Life Cycle Cost – Meaning, Importance, Analysis and More

Life Cycle Cost (LCC), or whole-life costing, as the name suggests, deals with the total cost of an item during its lifetime. Or, we can say, it is the process to compile all costs that a company incurs over a life span of a product, service, asset, investment, project, structure, or system. It is the sum of all costs – both recurring and non-recurring – over the life of a product.

The costs that it includes are the purchase price, cost to install it, cost to operate it, maintenance and repair, and upgrade cost (if any). In short, we can say the costs would include initial investment, any further investment, recurring expenses, and the disposal expenses.

A straightforward example of LCC is buying a car. The purchase price is not the only price that you pay for the car. During the car’s lifetime, you also need to pay insurance, road tax, repairing, maintenance, as well as petrol or diesel cost.

Life Cycle Cost – Importance

Following points highlight the importance of LCC:

Life Cycle Cost concept is relevant in several fields. The estimate of the life cycle cost plays a pertinent role in deciding whether or not to acquire an asset. Management analyses the cost of owning and operating the asset, and usually considers an asset that costs the least. The expenses that management considers include purchase price, installation, operating, financing, depreciation, maintenance, and disposal.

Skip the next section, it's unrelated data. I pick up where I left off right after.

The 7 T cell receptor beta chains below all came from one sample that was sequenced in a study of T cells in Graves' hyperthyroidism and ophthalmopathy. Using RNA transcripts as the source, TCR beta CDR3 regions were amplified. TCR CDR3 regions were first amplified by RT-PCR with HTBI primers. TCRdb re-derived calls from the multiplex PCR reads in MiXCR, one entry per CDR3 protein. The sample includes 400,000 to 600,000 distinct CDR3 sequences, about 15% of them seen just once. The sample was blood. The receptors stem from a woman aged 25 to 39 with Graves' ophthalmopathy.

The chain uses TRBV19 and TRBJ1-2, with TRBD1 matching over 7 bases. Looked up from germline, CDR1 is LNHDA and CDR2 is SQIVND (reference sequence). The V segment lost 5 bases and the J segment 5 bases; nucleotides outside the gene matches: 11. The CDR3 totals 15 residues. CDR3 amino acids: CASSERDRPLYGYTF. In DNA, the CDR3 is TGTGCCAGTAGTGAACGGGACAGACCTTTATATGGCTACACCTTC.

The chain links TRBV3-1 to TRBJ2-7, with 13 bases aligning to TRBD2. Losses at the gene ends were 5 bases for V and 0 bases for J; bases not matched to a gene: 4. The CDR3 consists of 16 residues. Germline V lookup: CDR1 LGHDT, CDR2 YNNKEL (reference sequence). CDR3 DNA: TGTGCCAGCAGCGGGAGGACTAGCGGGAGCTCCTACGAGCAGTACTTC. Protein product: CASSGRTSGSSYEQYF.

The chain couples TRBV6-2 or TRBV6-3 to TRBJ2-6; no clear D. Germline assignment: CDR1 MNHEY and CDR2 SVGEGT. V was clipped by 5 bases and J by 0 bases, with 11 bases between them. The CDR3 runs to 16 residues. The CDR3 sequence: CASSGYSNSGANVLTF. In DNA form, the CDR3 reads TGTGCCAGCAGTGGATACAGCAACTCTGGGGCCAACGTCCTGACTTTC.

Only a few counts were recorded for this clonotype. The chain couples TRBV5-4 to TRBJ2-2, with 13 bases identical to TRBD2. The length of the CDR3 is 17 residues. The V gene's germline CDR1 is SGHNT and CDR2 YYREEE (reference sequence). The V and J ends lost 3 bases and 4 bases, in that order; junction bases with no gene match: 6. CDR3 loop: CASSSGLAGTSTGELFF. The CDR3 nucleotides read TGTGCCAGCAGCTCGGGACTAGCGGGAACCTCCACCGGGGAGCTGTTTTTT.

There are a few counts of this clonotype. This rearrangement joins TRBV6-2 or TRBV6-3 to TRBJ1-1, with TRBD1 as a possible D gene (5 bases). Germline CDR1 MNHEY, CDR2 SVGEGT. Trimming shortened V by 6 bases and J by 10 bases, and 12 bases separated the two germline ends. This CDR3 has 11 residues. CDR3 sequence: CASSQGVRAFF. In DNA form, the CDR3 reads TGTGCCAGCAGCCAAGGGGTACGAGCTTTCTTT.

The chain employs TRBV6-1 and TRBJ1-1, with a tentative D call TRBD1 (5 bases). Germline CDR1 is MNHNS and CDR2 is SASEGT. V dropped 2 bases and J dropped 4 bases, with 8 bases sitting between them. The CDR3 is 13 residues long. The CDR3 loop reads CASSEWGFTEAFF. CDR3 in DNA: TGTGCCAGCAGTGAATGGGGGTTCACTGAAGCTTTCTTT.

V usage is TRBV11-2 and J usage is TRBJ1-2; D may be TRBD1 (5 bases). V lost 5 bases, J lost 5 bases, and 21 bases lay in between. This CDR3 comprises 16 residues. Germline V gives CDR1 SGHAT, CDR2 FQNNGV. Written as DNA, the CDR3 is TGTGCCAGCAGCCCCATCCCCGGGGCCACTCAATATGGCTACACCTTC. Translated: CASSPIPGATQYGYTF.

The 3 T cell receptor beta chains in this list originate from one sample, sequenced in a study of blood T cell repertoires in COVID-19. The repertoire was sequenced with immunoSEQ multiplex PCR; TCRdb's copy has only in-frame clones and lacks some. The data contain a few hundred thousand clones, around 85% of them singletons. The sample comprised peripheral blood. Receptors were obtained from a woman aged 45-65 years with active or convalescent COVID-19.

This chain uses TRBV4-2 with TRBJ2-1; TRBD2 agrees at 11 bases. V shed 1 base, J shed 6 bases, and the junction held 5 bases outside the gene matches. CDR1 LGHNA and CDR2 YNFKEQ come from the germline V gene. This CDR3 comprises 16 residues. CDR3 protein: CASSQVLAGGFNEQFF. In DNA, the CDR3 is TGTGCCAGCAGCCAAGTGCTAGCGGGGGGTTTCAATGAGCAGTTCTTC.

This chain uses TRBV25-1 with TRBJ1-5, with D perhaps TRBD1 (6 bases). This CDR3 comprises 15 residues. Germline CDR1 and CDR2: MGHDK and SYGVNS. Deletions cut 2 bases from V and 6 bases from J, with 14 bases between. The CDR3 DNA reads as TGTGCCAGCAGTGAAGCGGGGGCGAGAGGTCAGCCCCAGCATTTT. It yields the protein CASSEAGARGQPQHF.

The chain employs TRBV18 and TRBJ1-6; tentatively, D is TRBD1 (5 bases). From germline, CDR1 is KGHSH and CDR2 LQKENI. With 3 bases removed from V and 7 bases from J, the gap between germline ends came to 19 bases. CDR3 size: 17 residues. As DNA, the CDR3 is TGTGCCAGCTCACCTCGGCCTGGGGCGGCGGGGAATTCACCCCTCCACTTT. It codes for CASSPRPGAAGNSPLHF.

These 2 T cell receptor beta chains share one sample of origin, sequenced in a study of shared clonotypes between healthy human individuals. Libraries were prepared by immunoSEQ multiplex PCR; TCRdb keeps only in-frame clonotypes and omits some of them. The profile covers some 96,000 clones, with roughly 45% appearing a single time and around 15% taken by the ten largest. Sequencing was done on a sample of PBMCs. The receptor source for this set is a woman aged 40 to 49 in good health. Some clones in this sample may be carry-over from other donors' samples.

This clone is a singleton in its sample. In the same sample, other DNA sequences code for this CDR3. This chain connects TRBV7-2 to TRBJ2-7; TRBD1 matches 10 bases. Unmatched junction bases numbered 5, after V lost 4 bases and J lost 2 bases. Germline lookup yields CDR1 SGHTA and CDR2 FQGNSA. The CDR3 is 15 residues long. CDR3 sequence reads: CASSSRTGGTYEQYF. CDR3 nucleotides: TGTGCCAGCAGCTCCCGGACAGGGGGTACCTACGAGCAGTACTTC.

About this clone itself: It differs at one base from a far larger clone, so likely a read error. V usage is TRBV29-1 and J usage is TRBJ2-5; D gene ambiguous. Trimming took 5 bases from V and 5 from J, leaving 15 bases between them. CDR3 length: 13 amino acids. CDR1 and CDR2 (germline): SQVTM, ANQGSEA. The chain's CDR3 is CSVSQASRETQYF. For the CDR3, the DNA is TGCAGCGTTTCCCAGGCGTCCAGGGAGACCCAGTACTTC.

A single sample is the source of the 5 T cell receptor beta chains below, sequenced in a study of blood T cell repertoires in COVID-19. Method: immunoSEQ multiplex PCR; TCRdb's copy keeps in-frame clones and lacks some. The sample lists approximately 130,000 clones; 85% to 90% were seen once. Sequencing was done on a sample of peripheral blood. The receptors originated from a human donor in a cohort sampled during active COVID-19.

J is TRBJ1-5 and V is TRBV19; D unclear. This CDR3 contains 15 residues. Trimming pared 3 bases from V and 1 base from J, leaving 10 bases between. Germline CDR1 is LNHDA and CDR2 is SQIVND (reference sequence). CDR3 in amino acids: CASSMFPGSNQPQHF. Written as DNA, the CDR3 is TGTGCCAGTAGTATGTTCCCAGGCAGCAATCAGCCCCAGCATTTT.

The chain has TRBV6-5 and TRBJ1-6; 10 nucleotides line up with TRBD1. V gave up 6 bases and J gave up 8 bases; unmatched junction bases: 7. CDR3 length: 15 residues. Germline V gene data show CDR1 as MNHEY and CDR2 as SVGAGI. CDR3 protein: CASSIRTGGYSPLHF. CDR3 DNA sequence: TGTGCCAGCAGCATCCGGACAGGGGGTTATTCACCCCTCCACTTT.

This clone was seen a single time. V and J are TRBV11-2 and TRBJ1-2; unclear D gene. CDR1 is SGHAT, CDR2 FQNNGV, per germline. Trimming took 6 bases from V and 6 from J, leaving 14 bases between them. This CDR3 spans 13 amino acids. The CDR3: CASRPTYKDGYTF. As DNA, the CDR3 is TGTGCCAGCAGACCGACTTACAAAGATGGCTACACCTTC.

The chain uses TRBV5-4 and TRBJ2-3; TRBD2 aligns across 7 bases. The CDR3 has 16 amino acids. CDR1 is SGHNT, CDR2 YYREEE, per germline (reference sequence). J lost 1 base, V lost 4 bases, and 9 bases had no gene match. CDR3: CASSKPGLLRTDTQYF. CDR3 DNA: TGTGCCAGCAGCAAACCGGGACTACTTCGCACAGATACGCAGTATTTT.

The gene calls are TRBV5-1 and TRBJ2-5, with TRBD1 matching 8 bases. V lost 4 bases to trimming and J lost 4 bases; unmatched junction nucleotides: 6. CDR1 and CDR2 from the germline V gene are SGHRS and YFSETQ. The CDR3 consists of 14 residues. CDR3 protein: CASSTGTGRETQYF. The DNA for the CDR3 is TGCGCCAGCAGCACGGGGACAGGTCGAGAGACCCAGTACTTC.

When talking of production, the life cycle costing helps to come up with the product (or products) that will cost a minimum to the end-user. Further, products with a minimum after-sales cost are preferred. These costs include the cost of warranty, replacement, and field service work.

We can also use LCC for evaluating an investment. The total cost would include the cost of obtaining, maintaining, or renewing and disposal.

The analysis of the Life Cycle Cost is also essential if a project has several alternatives. These alternatives differ from each other in terms of costs that are necessary to complete the project. In such a case, management selects an alternative that can generate maximum savings. The preferred alternative is that minimizes the initial cost, as well as the operating cost.

LCC also helps in creating a budget. When you have all the costs, you can easily create budgets.

Who Uses Life Cycle Cost?

Businesses that deploy long-range planning, heavily use the life cycle costing. It helps them to maximize their long-term profits. A business that does not consider LCC as important may likely buy assets at a lower cost. They, however, ignore the costs that they may have to incur during the asset’s useful lives.

Which Costs to Include?

There could be several costs in the lifetime of a product, asset, or a project. These costs are primarily procurement costs, operating costs, and disposing costs. Under these costs, there could be several sub-costs, such as fuel, repairing, maintenance, replacement, and more.